12. ^ Satkunam, Meloja; Anderson, Laura N.; Carsley, Sarah; Maguire, Jonathon L.; Parkin, Patricia C.; Sprague, Ann E.; Ball, Geoff D. C.; Birken, Catherine S. (August 2018). "Severe obesity in children 17 to 24 months of age: a cross-sectional study of TARGet Kids! and Better Outcomes Registry & Network (BORN) Ontario". Canadian Journal of Public Health. 109 (4): 489–497. doi:10.17269/s41997-018-0065-2. PMC 6964366. PMID 29981101.
  13. ^ Carsley, Sarah E.; Anderson, Laura N.; Plumptre, Lesley; Parkin, Patricia C.; Maguire, Jonathon L.; Birken, Catherine S. (October 2017). "Severe Obesity, Obesity, and Cardiometabolic Risk in Children 0 to 6 Years of Age". Childhood Obesity. 13 (5): 415–424. doi:10.1089/chi.2017.0004. PMID 30418801. Retrieved 17 November 2020.
  14. ^ Carsley, Sarah E.; Anderson, Laura N.; Plumptre, Lesley; Parkin, Patricia C.; Maguire, Jonathon L.; Birken, Catherine S. (June 6, 2017). "Severe Obesity, Obesity, and Cardiometabolic Risk in Children 0 to 6 Years of Age". Childhood Obesity (Print). 13 (5): 415–424. doi:10.1089/chi.2017.0004. ISSN 2153-2176. PMID 30418801. Retrieved 17 November 2020.
  15. ^ Carsley, Sarah E.; Anderson, Laura N.; Plumptre, Lesley; Parkin, Patricia C.; Maguire, Jonathon L.; Birken, Catherine S. (June 6, 2017). "Severe Obesity, Obesity, and Cardiometabolic Risk in Children 0 to 6 Years of Age". Childhood Obesity (Print). 13 (5): 415–424. doi:10.1089/chi.2017.0004. ISSN 2153-2176. PMID 30418801.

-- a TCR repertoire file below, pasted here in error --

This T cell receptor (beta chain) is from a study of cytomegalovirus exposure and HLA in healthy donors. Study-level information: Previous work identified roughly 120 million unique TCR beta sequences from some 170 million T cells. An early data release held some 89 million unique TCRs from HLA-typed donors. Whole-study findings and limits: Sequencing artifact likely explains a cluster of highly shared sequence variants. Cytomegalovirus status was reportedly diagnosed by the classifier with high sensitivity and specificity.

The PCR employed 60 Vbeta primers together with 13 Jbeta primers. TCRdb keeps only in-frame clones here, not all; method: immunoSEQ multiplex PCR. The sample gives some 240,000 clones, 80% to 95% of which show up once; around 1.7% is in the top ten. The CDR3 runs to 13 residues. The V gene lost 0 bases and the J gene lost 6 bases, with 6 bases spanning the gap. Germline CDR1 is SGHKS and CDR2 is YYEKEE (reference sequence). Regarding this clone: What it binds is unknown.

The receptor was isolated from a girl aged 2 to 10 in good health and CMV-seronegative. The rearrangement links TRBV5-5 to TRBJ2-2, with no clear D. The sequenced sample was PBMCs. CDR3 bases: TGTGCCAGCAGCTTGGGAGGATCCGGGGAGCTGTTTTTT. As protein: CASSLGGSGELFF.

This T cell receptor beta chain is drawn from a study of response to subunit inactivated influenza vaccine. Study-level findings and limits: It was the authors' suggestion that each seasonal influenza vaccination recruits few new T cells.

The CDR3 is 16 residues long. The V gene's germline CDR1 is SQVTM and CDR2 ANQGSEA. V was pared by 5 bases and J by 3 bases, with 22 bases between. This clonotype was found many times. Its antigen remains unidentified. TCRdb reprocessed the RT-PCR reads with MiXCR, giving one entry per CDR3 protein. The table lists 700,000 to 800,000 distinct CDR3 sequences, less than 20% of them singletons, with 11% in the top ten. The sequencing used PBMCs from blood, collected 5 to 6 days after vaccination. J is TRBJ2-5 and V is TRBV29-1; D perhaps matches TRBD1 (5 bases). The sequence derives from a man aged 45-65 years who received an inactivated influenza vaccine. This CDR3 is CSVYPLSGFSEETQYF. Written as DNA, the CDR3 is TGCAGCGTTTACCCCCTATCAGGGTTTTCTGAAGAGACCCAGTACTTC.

16. ^ "Statistics Canada data shows percentage of obese children has fallen nationally | CBC News". CBC. Retrieved 2018-03-06.
  17. ^ "Gale - Enter Product Login". go.galegroup.com. Retrieved 2018-03-06.
  18. ^ WikiMemoires (2012-10-29). "L'obésité et le surpoids chez les jeunes au Canada". WikiMemoires (in French). Jules Dessureault, Thesis presented as a partial requirement for the master's degree in economics - 2019, University of Quebec in Montreal. Retrieved 2022-03-09.
  19. ^ a b c Shields, Margot; Shields, Margot; Tjepkema, Michael (August 2006). "Regional differences in obesity" (PDF). Health Reports. Statistics Canada. 17 (3): 61–7. PMID 16981487. Retrieved 2009-02-12.
  20. ^ "The Obesity Epidemic in Canada, July 15, 2005".
  21. ^ Fiorillo, Nicole (2021-11-21). "Public acceptance of sin taxes on sugar or fat not dependent on evidence". SimplyWell.ca. Retrieved 2021-12-19.{{cite web}}: CS1 maint: url-status (link)

External linksEdit